The project is called DFENDR, which stands for Distributed Forensic Expert Network Delegating Review. Basically, Relativity has set up an ediscovery platform to allow for remote expert review of forensic evidence in potential wrongful conviction cases. Yes, that's a whole lot to unpack.

Without fail, in every litigation matter, this question is bound to come up (particularly around the time discovery responses are due): Will you accept service of pleadings and other documents via email? But, note, as one of our readers pointed out, in some states, such as Illinois, accepting pleadings via email is a requirement.

Under FRCP Rule 5, if the person being served consents to receiving service by electronic means, such as email or fax (or ECF), then service will be considered complete upon transmission. However, as the rule implies, you don't have to consent to electronic service (of documents that go through ECF), but doing so could prove rather beneficial. Most state courts also will allow service via email, if the party being served has consented.

Ellen Pao 'Resets' Gender Bias in Silicon Valley

In her book "Reset," Ellen Pao reveals critical details from her historic lawsuit that never made it to the jury.

Pao, a former partner at Kleiner Perkins, one of the nation's biggest venture capital firms, sued the company in the most-watched sex discrimination case in the history of the Silicon Valley. But she didn't get to explain some things, and that was most painful part of her experience.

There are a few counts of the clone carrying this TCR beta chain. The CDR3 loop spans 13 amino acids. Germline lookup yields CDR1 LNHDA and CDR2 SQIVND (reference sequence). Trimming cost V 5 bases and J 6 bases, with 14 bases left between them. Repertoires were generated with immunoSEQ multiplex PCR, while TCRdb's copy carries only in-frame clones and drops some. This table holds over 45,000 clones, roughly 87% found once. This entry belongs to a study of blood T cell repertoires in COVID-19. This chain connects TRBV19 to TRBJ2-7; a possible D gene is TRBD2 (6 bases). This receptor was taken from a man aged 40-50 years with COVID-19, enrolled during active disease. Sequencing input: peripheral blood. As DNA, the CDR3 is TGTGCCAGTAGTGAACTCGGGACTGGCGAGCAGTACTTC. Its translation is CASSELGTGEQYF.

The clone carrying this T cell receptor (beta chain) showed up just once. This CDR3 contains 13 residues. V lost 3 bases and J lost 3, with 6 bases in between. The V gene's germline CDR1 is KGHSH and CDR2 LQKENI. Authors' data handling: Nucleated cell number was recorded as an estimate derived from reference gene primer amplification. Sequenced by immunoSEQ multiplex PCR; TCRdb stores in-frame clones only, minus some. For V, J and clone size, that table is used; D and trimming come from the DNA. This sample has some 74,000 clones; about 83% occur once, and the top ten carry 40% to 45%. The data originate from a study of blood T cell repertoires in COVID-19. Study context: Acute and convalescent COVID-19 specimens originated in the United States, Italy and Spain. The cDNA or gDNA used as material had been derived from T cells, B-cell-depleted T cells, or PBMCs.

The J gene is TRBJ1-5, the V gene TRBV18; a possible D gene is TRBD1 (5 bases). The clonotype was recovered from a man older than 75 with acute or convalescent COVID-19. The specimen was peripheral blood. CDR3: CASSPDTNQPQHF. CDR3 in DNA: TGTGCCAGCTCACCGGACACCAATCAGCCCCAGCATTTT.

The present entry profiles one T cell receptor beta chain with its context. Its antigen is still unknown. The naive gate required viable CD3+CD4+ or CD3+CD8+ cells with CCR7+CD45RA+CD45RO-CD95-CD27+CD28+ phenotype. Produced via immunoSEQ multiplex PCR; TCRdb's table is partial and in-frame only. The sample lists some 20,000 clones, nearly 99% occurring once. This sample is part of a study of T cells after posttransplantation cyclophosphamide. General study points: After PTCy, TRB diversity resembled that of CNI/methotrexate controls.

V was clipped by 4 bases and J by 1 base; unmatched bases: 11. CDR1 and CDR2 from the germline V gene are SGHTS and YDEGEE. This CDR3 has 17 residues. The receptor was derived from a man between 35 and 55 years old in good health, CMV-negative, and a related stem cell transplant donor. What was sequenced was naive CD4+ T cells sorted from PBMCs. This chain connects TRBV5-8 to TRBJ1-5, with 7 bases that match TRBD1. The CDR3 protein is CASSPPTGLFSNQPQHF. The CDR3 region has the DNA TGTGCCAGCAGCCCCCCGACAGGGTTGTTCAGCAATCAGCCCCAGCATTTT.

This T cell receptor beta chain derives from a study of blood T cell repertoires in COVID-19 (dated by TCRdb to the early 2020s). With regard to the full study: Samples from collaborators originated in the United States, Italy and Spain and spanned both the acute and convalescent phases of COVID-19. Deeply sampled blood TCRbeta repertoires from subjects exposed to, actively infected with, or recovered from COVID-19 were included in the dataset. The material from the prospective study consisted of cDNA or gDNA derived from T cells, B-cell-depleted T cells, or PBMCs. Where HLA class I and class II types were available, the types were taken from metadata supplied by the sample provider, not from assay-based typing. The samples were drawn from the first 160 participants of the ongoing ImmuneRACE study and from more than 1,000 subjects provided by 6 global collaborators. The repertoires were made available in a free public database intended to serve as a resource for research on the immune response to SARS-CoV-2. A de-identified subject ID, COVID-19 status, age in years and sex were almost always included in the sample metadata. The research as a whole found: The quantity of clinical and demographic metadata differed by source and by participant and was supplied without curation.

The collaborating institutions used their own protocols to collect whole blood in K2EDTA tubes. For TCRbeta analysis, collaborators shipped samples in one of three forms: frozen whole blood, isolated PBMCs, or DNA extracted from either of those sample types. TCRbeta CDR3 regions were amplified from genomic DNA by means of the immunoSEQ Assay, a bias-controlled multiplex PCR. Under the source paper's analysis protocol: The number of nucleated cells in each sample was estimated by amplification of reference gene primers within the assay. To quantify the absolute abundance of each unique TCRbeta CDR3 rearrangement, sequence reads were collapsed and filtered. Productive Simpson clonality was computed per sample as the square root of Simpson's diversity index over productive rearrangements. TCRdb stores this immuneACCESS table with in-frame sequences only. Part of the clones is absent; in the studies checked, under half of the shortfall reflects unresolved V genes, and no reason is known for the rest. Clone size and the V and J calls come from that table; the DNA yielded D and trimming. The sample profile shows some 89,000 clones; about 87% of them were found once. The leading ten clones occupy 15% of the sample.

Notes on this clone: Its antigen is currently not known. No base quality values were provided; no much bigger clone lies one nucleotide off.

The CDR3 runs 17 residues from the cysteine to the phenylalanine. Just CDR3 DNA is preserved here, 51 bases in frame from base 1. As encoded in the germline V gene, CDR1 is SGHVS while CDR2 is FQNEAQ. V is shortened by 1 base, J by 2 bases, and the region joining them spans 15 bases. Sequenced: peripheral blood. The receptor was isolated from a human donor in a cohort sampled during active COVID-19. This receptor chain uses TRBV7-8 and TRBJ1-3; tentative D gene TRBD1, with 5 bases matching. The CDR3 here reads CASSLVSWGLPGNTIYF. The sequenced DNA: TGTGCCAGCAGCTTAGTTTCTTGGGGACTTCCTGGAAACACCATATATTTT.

"You've never done anything for women, have you?" the opposing counsel asked snidely.

Can Technology Save the 9th Circuit?

When a judge frames the issue in a case, sometimes it's a hint about which way the hearing is going to go.

"Rebooting the Ninth Circuit: Why Technology Cannot Solve Its Problems" was the titled issue of a hearing before a Senate Judiciary Subcommittee. It was not a good sign for the American Bar Association, which weighed in on the issue.

"Contrary to the conclusory title of your hearing, the ABA believes that technological and procedural innovations have enabled the Ninth Circuit to handle caseloads efficiently and maintain a coherent and consistent body of law," Patricia Lee Refo wrote for the ABA.

So the ultimate question is whether the government will split the court of appeals. It's anybody's guess how this one is going to go.

Should Judges Be More Skeptical of Forensics?

"I'm free," Anthony Wright proclaimed. "I thank God for science."

Wright was exonerated of murder last year after 25 years in prison. He was the 344th person in the United States to be exonerated by DNA evidence.

This month, judges at the U.S. Ninth Circuit Judicial Council learned more about how faulty forensic evidence leads to exonerations. Legal experts told them to be skeptical of methods that don't pass scientific muster.

How Can Your Law Firm Use Facial Recognition Technology?

Maybe you can pick a face out of a crowd -- but how about a crowd of 10,000 faces?

Didn't think so. Neither did the lawyers who were trying to prove that a plaintiff was not at certain corporate events over a span of years. They had 10 terabytes of images but not enough time or money to review them.

Facial recognition software solved their problem. Don't you just love it when law and technology come together?